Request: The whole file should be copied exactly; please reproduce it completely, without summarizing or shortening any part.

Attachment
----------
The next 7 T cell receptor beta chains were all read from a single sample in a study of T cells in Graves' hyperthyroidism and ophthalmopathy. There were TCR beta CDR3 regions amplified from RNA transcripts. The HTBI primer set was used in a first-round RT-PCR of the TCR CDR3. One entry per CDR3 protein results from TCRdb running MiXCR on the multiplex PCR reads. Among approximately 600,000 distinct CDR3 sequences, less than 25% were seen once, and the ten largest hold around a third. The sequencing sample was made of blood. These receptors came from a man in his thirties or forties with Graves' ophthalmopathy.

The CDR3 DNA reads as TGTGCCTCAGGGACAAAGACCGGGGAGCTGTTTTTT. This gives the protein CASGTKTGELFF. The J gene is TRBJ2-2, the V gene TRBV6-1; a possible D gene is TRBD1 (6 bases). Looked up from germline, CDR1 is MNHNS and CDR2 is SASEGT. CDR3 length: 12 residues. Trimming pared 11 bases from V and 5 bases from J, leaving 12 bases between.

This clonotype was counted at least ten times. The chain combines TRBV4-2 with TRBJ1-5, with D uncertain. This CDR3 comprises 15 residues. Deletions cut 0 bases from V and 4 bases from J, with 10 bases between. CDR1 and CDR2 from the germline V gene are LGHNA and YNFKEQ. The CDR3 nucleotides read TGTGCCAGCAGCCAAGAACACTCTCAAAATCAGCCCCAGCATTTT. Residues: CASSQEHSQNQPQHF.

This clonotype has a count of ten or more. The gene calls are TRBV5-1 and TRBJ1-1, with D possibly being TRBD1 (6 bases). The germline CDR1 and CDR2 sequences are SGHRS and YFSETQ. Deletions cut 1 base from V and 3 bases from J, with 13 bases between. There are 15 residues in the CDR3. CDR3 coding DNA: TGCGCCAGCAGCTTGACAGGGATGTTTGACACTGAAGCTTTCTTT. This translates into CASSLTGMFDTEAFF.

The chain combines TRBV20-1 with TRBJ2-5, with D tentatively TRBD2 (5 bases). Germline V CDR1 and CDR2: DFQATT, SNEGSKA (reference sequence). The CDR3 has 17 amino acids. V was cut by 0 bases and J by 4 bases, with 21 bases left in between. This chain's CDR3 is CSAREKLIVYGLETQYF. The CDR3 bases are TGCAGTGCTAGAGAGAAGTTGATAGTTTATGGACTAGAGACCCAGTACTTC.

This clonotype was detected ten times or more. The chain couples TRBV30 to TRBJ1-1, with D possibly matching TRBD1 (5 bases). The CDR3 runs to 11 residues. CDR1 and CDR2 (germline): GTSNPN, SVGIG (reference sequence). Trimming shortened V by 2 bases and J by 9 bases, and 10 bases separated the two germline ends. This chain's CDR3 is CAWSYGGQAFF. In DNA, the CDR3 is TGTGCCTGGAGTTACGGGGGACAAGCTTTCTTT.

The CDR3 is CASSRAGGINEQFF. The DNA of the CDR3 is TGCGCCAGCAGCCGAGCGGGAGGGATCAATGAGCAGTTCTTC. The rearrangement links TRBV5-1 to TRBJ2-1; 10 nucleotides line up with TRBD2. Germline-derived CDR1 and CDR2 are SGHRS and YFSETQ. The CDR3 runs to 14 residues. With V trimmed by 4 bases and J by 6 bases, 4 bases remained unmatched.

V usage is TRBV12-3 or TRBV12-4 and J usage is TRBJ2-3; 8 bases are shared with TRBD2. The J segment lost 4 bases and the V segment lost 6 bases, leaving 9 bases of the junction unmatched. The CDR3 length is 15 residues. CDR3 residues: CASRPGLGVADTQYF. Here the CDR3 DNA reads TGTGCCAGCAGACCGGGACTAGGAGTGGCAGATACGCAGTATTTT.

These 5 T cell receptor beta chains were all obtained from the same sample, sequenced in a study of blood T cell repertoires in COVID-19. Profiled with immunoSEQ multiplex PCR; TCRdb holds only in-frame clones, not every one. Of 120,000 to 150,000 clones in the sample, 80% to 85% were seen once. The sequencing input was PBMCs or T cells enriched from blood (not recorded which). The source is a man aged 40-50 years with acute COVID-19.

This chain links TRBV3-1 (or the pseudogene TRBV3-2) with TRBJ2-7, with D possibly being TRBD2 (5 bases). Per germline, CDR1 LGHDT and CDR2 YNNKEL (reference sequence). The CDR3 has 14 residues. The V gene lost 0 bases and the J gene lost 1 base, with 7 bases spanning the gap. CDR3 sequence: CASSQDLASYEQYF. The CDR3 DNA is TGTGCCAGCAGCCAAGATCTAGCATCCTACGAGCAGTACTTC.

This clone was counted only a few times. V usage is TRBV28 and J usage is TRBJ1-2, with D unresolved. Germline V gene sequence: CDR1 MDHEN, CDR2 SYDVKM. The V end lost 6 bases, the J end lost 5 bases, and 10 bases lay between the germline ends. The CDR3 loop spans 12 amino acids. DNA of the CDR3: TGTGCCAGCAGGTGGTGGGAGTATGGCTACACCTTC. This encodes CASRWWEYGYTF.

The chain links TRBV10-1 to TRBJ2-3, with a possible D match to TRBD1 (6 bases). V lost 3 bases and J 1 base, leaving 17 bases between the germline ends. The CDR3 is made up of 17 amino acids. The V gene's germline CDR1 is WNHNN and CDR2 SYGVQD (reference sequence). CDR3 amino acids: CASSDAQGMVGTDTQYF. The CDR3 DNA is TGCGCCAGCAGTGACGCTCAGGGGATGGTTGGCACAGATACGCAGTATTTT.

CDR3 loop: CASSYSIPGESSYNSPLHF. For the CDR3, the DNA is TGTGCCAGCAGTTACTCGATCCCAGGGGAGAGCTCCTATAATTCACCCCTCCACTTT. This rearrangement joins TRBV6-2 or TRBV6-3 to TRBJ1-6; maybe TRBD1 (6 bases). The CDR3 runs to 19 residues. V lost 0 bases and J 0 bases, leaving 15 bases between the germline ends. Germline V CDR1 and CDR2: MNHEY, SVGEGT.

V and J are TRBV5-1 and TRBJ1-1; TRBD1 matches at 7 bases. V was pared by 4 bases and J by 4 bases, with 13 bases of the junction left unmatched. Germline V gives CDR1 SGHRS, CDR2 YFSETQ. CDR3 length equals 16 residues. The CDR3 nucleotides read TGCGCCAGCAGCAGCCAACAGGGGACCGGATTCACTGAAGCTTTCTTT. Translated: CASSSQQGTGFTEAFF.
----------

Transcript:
The next 7 T cell receptor beta chains were all read from a single sample in a study of T cells in Graves' hyperthyroidism and ophthalmopathy. There were TCR beta CDR3 regions amplified from RNA transcripts. The HTBI primer set was used in a first-round RT-PCR of the TCR CDR3. One entry per CDR3 protein results from TCRdb running MiXCR on the multiplex PCR reads. Among approximately 600,000 distinct CDR3 sequences, less than 25% were seen once, and the ten largest hold around a third. The sequencing sample was made of blood. These receptors came from a man in his thirties or forties with Graves' ophthalmopathy.

The CDR3 DNA reads as TGTGCCTCAGGGACAAAGACCGGGGAGCTGTTTTTT. This gives the protein CASGTKTGELFF. The J gene is TRBJ2-2, the V gene TRBV6-1; a possible D gene is TRBD1 (6 bases). Looked up from germline, CDR1 is MNHNS and CDR2 is SASEGT. CDR3 length: 12 residues. Trimming pared 11 bases from V and 5 bases from J, leaving 12 bases between.

This clonotype was counted at least ten times. The chain combines TRBV4-2 with TRBJ1-5, with D uncertain. This CDR3 comprises 15 residues. Deletions cut 0 bases from V and 4 bases from J, with 10 bases between. CDR1 and CDR2 from the germline V gene are LGHNA and YNFKEQ. The CDR3 nucleotides read TGTGCCAGCAGCCAAGAACACTCTCAAAATCAGCCCCAGCATTTT. Residues: CASSQEHSQNQPQHF.

This clonotype has a count of ten or more. The gene calls are TRBV5-1 and TRBJ1-1, with D possibly being TRBD1 (6 bases). The germline CDR1 and CDR2 sequences are SGHRS and YFSETQ. Deletions cut 1 base from V and 3 bases from J, with 13 bases between. There are 15 residues in the CDR3. CDR3 coding DNA: TGCGCCAGCAGCTTGACAGGGATGTTTGACACTGAAGCTTTCTTT. This translates into CASSLTGMFDTEAFF.

The chain combines TRBV20-1 with TRBJ2-5, with D tentatively TRBD2 (5 bases). Germline V CDR1 and CDR2: DFQATT, SNEGSKA (reference sequence). The CDR3 has 17 amino acids. V was cut by 0 bases and J by 4 bases, with 21 bases left in between. This chain's CDR3 is CSAREKLIVYGLETQYF. The CDR3 bases are TGCAGTGCTAGAGAGAAGTTGATAGTTTATGGACTAGAGACCCAGTACTTC.

This clonotype was detected ten times or more. The chain couples TRBV30 to TRBJ1-1, with D possibly matching TRBD1 (5 bases). The CDR3 runs to 11 residues. CDR1 and CDR2 (germline): GTSNPN, SVGIG (reference sequence). Trimming shortened V by 2 bases and J by 9 bases, and 10 bases separated the two germline ends. This chain's CDR3 is CAWSYGGQAFF. In DNA, the CDR3 is TGTGCCTGGAGTTACGGGGGACAAGCTTTCTTT.

The CDR3 is CASSRAGGINEQFF. The DNA of the CDR3 is TGCGCCAGCAGCCGAGCGGGAGGGATCAATGAGCAGTTCTTC. The rearrangement links TRBV5-1 to TRBJ2-1; 10 nucleotides line up with TRBD2. Germline-derived CDR1 and CDR2 are SGHRS and YFSETQ. The CDR3 runs to 14 residues. With V trimmed by 4 bases and J by 6 bases, 4 bases remained unmatched.

V usage is TRBV12-3 or TRBV12-4 and J usage is TRBJ2-3; 8 bases are shared with TRBD2. The J segment lost 4 bases and the V segment lost 6 bases, leaving 9 bases of the junction unmatched. The CDR3 length is 15 residues. CDR3 residues: CASRPGLGVADTQYF. Here the CDR3 DNA reads TGTGCCAGCAGACCGGGACTAGGAGTGGCAGATACGCAGTATTTT.

These 5 T cell receptor beta chains were all obtained from the same sample, sequenced in a study of blood T cell repertoires in COVID-19. Profiled with immunoSEQ multiplex PCR; TCRdb holds only in-frame clones, not every one. Of 120,000 to 150,000 clones in the sample, 80% to 85% were seen once. The sequencing input was PBMCs or T cells enriched from blood (not recorded which). The source is a man aged 40-50 years with acute COVID-19.

This chain links TRBV3-1 (or the pseudogene TRBV3-2) with TRBJ2-7, with D possibly being TRBD2 (5 bases). Per germline, CDR1 LGHDT and CDR2 YNNKEL (reference sequence). The CDR3 has 14 residues. The V gene lost 0 bases and the J gene lost 1 base, with 7 bases spanning the gap. CDR3 sequence: CASSQDLASYEQYF. The CDR3 DNA is TGTGCCAGCAGCCAAGATCTAGCATCCTACGAGCAGTACTTC.

This clone was counted only a few times. V usage is TRBV28 and J usage is TRBJ1-2, with D unresolved. Germline V gene sequence: CDR1 MDHEN, CDR2 SYDVKM. The V end lost 6 bases, the J end lost 5 bases, and 10 bases lay between the germline ends. The CDR3 loop spans 12 amino acids. DNA of the CDR3: TGTGCCAGCAGGTGGTGGGAGTATGGCTACACCTTC. This encodes CASRWWEYGYTF.

The chain links TRBV10-1 to TRBJ2-3, with a possible D match to TRBD1 (6 bases). V lost 3 bases and J 1 base, leaving 17 bases between the germline ends. The CDR3 is made up of 17 amino acids. The V gene's germline CDR1 is WNHNN and CDR2 SYGVQD (reference sequence). CDR3 amino acids: CASSDAQGMVGTDTQYF. The CDR3 DNA is TGCGCCAGCAGTGACGCTCAGGGGATGGTTGGCACAGATACGCAGTATTTT.

CDR3 loop: CASSYSIPGESSYNSPLHF. For the CDR3, the DNA is TGTGCCAGCAGTTACTCGATCCCAGGGGAGAGCTCCTATAATTCACCCCTCCACTTT. This rearrangement joins TRBV6-2 or TRBV6-3 to TRBJ1-6; maybe TRBD1 (6 bases). The CDR3 runs to 19 residues. V lost 0 bases and J 0 bases, leaving 15 bases between the germline ends. Germline V CDR1 and CDR2: MNHEY, SVGEGT.

V and J are TRBV5-1 and TRBJ1-1; TRBD1 matches at 7 bases. V was pared by 4 bases and J by 4 bases, with 13 bases of the junction left unmatched. Germline V gives CDR1 SGHRS, CDR2 YFSETQ. CDR3 length equals 16 residues. The CDR3 nucleotides read TGCGCCAGCAGCAGCCAACAGGGGACCGGATTCACTGAAGCTTTCTTT. Translated: CASSSQQGTGFTEAFF.